Women's Health

Plant foods are less likely to trigger gout attacks despite their high purine content, expert says

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Gout is considered one of the most inflammatory types of arthritis. Triggered by the deposition of sharp crystals in the joints, the disease has always been referred to as a rich man’s disease because of its associations with meats and fish. These types of foods are high in purines which can trigger the process leading to joint failure. However, not all foods high in these compounds pose a risk, experts say.

Dr. Justine Butler, head of research at Viva!, explained that gout is caused by high levels of uric acid in your body.

She said: ‘At low levels uric acid is helpful, but when it builds up it can crystallize in the joints and cause severe pain and inflammation.

“Uric acid is created when the body breaks down compounds called purines, which occur naturally in your body but also in many foods.”

This means that what you eat can influence the level of purines present in your body, with some plant foods like beans containing high amounts of these compounds.

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However, healthy plant foods do not appear to pose the same risk of gout attacks as meat, according to Laura Brown, lecturer in nutrition, food and health sciences at the University of Teesside.

Brown said, “Research has shown that certain foods and alcohols are linked to gout attacks, but the effects of purines in asparagus and other high-purine vegetables are minimal compared to those of animal purines.

“Studies have shown that purine-rich vegetables, such as asparagus, spinach, and beans, do not increase the risk of gout or recurrent gout attacks.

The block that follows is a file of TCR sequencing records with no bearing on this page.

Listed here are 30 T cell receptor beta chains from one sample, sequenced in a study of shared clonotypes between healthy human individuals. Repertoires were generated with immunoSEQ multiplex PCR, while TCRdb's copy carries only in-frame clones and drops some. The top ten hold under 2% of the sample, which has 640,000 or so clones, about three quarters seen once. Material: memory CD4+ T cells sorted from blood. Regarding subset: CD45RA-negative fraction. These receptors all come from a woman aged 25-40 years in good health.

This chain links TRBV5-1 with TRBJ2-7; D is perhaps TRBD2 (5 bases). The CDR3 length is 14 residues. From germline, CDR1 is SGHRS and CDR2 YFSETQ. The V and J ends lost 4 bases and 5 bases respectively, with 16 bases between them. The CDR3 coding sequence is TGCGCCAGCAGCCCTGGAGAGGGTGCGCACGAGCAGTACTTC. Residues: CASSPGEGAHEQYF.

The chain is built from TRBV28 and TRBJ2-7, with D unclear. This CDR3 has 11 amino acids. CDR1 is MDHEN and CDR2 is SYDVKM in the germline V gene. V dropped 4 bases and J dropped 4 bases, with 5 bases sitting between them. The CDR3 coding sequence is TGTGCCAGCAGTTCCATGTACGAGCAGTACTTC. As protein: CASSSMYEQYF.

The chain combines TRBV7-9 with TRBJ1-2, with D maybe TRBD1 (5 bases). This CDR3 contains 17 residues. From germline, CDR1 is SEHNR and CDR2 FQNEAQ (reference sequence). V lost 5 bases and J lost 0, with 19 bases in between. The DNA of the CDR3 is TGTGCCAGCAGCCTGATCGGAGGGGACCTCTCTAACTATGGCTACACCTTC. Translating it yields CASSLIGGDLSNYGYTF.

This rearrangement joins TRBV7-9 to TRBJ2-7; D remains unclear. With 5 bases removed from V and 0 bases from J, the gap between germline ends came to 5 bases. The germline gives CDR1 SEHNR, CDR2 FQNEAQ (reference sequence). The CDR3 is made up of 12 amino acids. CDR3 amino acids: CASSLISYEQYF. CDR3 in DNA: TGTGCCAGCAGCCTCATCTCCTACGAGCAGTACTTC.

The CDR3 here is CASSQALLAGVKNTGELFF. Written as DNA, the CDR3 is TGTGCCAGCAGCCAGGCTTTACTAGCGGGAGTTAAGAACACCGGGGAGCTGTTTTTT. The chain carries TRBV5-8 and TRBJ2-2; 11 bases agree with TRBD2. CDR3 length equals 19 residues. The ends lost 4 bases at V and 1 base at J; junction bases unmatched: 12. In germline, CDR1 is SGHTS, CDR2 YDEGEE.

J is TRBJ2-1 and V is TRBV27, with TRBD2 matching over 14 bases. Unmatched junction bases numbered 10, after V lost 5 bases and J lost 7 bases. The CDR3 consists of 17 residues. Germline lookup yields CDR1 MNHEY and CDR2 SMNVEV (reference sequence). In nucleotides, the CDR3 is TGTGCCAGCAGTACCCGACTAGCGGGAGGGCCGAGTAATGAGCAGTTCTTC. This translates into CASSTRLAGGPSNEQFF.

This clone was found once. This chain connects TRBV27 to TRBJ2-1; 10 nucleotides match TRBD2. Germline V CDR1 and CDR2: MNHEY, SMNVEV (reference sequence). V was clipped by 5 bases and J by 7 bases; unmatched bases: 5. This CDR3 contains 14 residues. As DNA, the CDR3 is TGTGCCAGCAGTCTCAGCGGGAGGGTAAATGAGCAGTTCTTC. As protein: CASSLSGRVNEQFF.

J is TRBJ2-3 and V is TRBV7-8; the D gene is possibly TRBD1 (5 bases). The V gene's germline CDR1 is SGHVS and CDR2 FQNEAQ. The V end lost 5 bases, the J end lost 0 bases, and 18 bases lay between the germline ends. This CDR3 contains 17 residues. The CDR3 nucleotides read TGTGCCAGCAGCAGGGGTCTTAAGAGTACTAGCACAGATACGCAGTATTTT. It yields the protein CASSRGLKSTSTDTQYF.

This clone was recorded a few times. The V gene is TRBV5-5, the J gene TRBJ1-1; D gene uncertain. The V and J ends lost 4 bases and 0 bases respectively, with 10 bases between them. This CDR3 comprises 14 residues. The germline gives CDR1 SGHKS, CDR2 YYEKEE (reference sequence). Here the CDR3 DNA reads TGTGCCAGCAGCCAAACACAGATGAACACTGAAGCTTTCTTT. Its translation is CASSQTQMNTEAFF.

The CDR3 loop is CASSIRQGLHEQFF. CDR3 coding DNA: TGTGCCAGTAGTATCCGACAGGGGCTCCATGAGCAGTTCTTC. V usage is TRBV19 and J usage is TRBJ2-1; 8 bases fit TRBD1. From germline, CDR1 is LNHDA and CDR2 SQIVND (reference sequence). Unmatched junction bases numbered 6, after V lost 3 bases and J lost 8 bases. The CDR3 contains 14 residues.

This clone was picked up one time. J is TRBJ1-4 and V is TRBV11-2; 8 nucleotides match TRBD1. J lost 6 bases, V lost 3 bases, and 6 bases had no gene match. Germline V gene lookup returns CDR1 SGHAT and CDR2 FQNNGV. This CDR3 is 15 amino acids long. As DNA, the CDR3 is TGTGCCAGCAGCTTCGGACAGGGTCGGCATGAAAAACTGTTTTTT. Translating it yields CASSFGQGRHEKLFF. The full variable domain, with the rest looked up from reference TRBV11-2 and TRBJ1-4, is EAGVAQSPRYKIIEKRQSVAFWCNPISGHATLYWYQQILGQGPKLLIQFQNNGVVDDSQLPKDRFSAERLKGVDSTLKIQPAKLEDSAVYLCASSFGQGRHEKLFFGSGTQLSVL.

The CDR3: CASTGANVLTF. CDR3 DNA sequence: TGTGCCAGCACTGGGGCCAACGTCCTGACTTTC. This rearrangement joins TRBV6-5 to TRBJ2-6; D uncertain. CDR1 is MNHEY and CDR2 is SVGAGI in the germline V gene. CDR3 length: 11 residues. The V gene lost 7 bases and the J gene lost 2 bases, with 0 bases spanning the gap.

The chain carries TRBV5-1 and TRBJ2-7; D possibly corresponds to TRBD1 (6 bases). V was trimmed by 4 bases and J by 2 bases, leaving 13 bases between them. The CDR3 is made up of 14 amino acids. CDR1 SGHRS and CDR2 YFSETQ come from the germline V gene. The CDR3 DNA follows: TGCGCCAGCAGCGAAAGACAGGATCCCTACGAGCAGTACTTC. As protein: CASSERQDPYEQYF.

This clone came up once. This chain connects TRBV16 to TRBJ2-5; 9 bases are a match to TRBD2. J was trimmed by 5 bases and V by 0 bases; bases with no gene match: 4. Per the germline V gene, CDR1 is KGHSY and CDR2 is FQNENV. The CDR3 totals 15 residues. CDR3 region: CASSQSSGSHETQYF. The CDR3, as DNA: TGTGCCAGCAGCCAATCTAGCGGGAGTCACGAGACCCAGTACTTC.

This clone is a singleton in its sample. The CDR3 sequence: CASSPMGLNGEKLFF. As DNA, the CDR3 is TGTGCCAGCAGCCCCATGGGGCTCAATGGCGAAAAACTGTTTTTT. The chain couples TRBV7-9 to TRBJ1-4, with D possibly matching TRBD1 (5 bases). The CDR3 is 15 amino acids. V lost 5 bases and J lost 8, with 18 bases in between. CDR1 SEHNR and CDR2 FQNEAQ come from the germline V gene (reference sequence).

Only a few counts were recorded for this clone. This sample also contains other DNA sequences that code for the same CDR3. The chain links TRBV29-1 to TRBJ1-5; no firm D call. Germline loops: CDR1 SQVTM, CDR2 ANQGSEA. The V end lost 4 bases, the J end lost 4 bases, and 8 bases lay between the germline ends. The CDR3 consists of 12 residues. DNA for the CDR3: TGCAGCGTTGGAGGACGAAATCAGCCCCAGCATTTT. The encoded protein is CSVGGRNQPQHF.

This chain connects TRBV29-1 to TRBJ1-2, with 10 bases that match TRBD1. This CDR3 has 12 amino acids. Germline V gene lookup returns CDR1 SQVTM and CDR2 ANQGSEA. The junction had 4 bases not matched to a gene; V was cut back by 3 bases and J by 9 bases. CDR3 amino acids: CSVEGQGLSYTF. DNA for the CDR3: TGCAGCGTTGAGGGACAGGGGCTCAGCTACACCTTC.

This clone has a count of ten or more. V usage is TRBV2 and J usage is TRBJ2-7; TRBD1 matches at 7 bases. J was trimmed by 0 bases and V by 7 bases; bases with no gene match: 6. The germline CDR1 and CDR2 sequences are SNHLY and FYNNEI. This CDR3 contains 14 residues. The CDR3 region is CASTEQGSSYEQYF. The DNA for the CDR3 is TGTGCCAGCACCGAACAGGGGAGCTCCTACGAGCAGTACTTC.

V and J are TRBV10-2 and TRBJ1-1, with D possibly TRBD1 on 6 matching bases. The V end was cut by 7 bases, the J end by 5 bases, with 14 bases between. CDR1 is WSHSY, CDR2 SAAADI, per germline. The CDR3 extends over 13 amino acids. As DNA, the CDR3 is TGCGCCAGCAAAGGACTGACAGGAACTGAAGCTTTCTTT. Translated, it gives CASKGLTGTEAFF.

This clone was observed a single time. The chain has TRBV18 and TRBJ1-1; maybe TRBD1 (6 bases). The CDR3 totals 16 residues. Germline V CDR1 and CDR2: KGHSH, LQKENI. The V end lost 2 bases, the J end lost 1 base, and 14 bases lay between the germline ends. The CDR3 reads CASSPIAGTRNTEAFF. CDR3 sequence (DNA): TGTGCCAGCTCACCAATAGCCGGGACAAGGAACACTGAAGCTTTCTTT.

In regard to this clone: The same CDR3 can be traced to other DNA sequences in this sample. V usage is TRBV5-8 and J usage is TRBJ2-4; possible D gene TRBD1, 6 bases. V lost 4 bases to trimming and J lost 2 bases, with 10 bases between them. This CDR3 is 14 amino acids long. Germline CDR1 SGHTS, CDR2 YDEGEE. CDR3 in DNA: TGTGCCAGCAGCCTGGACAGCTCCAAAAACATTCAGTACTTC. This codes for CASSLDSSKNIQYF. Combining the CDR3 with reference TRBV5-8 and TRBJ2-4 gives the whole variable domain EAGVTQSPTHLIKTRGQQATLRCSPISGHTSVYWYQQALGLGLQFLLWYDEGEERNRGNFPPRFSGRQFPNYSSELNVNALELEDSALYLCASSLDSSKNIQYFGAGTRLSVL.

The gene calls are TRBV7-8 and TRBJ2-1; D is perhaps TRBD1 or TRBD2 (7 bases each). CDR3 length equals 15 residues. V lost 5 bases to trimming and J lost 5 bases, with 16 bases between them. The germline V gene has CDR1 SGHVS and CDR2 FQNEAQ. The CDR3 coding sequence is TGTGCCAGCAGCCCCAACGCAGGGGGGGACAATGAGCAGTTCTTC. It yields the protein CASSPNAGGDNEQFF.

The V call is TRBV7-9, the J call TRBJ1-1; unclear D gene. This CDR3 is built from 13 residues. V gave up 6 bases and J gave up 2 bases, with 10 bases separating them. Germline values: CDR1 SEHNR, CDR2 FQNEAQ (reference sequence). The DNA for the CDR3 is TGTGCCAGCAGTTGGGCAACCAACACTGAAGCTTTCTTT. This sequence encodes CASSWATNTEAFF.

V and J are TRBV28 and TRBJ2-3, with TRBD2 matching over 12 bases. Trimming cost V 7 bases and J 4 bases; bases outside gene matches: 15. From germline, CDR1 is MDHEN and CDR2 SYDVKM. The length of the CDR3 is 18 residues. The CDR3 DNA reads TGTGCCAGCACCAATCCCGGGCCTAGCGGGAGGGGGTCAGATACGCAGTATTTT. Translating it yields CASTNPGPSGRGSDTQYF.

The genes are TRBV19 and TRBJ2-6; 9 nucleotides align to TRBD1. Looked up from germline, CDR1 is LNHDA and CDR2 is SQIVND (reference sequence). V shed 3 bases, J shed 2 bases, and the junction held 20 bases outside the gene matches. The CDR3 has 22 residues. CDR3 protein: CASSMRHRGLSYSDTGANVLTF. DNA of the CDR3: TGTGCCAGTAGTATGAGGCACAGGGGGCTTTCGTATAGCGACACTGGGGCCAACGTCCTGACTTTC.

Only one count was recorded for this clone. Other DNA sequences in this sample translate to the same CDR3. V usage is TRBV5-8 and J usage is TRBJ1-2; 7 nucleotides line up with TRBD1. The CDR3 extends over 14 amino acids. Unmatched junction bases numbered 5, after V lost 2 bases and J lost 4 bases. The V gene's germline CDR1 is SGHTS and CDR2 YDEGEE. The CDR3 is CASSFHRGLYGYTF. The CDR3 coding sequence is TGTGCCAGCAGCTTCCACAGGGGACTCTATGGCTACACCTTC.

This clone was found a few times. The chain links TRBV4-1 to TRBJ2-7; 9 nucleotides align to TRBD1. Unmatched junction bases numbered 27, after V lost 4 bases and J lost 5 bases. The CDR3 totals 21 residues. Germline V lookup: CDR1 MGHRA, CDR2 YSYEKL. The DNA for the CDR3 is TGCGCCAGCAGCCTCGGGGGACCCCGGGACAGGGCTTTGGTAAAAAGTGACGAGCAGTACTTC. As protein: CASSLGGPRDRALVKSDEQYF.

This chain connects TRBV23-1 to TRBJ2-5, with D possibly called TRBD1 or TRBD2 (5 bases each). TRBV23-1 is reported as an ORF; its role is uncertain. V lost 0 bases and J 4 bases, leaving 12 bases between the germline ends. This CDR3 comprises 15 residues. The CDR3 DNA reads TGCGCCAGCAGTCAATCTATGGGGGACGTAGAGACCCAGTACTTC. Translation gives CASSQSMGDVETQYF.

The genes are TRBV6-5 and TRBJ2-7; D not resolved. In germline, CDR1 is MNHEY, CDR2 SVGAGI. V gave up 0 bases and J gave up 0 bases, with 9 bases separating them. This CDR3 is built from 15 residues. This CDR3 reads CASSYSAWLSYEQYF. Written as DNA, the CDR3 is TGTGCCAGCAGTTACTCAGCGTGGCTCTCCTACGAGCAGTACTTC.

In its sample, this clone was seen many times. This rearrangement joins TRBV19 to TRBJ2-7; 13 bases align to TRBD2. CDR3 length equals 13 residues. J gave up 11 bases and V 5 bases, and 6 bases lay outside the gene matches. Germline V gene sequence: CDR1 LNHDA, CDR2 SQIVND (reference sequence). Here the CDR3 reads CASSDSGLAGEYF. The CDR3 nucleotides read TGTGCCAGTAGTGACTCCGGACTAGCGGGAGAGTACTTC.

“For example, asparagus is high in fiber and other ingredients that actually help the body excrete excess uric acid.

“Consuming asparagus minimally increases blood uric acid levels and therefore does not increase the risk of gout.”

Don’t just take the expert’s word for it, as a large study also found no link between eating purine-rich plant foods and gout.

The research looked at over 47,000 men with no history of gout for 12 years and found no risk for foods such as peas, beans, lentils, spinach, mushrooms and cauliflower.

“In fact, the risk of developing gout in those who ate the most plant protein was 27% lower than those who ate the least,” Dr. Butler said.

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Brown explained that plant foods are generally lower in purines than meat.

The expert continued, “Beans have been considered high purine foods and therefore people at risk of gout may have already been advised to avoid beans.

“However, that’s because the tables showing the purine content of beans are usually triple the usual serving size.

“Using a half-cup serving, the purine content of the beans ranges from about 20-75 mg per serving, which is consistent with moderate consumption levels.

“Recent research also found that higher bean consumption was associated with lower serum urate and reduced risk of high blood uric acid in both men and women.”

Therefore, experts have concluded that eating healthy plant foods is safer than eating meat when it comes to purines.

Brown added: “In general, people are advised to lower their uric acid levels by reducing their consumption of meat, fish, seafood and alcohol.

“Even though some plant-based ingredients may be touted as high in purines, they are part of a healthy diet and therefore the consumption of plant-based foods as well as a healthy lifestyle should be encouraged. and not limited.”

Origin: | This article first appeared on Express.co.uk

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